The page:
The streets here are clearly better maintained by the local business owners, who have made a visible effort to keep out illegal dumping. But cut off by the surrounding flooded streets, they have had to resort to a publicity campaign to let the public know they still exist.
Unfortunately, there is no way for individual business owners to fix all the enormous potholes here. Road conditions along this section of Willets Point Boulevard have gotten much worse over the past five years, as the city has moved forward with its schedule of demolition.
This stretch of Willets Point Avenue, fronting one of the last restaurants in the neighborhood, is now completely flooded and nearly impassable. Once a relatively dry stretch of pavement, conditions have deteriorated to the point that pedestrians must now use a half-submerged gangplank of old boards to reach the deli.
The marshlands of the Flushing River are slowly reclaiming the area, as it sits abandoned, awaiting redevelopment. In the future, all of land here will most likely be underwater, as sea levels continue to rise in New York City, placing the entire future of Willets Point into question.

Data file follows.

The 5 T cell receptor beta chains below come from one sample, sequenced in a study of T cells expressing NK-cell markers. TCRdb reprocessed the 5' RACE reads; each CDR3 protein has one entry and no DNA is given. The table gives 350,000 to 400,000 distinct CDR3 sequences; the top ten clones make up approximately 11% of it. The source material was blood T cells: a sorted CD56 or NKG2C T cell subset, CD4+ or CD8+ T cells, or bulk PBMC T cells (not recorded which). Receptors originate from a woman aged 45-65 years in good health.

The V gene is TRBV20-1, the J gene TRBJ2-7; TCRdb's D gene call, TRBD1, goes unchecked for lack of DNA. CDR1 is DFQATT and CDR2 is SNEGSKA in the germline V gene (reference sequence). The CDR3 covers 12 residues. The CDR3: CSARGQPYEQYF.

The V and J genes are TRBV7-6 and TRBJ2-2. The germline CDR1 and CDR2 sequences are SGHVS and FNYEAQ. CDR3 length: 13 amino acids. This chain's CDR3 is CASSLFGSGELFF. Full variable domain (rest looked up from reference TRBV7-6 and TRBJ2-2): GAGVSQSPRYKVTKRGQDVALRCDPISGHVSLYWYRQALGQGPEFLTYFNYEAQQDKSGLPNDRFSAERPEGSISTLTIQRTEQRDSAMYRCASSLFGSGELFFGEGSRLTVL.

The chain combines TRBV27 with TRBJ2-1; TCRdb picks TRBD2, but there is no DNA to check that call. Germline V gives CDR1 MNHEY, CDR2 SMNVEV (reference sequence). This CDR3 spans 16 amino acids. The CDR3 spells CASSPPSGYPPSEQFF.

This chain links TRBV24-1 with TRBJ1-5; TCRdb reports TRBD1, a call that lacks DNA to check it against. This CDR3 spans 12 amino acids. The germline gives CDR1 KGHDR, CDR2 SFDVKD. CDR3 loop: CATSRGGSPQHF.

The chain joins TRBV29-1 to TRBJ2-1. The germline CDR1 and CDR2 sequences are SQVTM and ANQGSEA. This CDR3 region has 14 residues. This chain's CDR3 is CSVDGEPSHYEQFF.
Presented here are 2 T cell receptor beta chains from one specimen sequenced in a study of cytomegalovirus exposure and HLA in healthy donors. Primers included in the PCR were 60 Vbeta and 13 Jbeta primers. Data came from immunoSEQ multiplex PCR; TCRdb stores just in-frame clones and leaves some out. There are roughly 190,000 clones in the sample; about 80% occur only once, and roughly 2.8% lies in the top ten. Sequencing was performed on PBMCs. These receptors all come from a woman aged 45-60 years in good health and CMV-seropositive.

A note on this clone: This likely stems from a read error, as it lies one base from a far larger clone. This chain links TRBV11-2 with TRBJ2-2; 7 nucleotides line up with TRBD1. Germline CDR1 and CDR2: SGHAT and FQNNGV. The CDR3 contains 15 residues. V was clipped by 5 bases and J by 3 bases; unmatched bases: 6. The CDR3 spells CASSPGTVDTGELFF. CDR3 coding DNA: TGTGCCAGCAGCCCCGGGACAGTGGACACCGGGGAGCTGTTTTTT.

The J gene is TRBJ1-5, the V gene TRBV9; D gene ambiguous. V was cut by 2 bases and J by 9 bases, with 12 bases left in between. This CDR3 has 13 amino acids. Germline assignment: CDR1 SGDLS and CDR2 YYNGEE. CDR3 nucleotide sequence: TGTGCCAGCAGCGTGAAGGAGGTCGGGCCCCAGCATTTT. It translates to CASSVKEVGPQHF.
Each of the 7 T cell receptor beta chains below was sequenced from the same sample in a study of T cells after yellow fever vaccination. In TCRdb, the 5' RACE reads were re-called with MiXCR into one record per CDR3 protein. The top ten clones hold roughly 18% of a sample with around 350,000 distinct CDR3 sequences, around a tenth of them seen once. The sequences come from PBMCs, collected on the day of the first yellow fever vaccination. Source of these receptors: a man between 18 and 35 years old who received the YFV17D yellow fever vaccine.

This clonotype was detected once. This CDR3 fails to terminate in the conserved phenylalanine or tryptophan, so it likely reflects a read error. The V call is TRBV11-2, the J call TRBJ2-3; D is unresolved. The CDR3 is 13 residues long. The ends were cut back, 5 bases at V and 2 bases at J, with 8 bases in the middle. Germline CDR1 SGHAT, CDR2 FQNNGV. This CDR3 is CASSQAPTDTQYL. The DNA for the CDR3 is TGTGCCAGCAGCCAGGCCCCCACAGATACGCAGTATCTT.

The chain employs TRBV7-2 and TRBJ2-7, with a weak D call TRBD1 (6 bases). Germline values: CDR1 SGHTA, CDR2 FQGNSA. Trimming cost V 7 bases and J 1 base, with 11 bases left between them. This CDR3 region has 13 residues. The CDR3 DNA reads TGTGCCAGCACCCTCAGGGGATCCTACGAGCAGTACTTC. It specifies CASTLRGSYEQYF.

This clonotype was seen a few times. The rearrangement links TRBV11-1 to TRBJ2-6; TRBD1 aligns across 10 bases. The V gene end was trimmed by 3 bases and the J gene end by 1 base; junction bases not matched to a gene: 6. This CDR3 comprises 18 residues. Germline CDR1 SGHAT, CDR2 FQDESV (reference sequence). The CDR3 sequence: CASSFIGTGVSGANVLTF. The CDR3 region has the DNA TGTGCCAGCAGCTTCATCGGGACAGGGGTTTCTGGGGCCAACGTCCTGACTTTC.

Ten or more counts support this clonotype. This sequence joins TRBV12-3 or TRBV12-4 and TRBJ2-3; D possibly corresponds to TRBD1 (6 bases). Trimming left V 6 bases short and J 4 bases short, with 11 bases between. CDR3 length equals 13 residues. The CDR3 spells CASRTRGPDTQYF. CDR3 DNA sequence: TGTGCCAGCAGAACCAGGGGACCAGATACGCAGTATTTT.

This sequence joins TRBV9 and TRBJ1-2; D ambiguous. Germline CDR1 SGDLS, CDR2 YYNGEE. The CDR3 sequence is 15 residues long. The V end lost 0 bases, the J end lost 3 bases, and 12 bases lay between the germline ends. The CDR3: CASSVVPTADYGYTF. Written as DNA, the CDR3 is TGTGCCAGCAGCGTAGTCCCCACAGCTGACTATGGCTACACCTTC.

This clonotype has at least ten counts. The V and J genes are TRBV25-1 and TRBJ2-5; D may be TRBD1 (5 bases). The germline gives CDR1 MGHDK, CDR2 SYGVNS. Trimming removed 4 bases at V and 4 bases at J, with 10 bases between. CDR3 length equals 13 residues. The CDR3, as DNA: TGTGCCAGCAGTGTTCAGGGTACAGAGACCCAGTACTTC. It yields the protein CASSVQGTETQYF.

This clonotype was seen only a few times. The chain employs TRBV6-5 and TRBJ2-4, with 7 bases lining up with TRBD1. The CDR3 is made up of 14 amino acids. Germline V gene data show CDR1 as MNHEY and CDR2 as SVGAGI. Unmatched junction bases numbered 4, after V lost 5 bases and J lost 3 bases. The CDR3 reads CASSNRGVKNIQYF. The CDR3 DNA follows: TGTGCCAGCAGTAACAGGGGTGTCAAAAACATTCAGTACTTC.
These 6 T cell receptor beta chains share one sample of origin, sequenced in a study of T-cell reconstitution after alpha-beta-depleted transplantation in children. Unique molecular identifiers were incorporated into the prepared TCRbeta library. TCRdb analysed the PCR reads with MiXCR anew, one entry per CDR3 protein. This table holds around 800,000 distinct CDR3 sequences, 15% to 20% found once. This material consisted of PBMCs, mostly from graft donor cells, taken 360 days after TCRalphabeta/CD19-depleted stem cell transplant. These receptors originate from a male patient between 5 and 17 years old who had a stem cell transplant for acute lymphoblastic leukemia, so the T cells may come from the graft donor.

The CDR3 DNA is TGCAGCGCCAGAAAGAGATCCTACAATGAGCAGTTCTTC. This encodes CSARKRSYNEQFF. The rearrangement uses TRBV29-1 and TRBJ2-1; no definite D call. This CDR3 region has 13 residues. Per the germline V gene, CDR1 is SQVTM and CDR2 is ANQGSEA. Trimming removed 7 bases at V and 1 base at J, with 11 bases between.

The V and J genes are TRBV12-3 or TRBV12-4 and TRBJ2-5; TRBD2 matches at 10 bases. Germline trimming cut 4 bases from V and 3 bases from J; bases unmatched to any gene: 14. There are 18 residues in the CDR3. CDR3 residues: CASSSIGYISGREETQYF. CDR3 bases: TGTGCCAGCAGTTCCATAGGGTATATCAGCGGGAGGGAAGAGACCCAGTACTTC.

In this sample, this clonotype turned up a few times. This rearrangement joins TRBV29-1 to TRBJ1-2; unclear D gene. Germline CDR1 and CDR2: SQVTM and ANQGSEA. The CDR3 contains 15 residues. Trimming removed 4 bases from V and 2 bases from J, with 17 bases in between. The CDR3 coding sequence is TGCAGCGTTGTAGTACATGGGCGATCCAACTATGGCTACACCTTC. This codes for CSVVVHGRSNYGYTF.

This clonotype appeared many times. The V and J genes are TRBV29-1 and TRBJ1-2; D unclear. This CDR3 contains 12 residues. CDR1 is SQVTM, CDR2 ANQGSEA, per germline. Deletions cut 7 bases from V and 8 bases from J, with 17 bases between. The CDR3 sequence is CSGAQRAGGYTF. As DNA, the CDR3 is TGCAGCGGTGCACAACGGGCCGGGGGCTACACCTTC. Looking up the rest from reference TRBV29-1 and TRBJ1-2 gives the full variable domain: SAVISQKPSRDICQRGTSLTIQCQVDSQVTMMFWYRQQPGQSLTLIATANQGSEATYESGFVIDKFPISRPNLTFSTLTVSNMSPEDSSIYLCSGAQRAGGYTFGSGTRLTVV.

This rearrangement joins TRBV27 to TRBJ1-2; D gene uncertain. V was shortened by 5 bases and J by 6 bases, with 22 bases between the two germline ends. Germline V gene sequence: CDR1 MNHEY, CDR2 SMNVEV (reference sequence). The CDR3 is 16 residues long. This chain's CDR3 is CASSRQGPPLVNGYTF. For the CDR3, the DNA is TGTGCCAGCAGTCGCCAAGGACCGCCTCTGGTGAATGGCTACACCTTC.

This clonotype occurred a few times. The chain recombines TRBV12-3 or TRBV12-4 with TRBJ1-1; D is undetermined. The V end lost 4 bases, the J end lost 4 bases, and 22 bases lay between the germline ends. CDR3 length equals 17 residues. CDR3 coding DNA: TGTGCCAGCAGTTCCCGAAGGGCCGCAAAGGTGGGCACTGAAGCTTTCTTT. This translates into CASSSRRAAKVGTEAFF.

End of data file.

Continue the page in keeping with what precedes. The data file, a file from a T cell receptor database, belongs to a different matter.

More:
Nathan Kensinger is a photographer, filmmaker, and curator who has been documenting New York City’s abandoned edges, endangered neighborhoods, and post-industrial waterfront for more than a decade. His Camera Obscura photo essays have appeared on Curbed since 2012. His photographs have been exhibited by the Museum of the City of New York, the Queens Museum, the Brooklyn Museum, the NYC Parks Department, and inside the Atlantic Ave-Barclays Center subway station.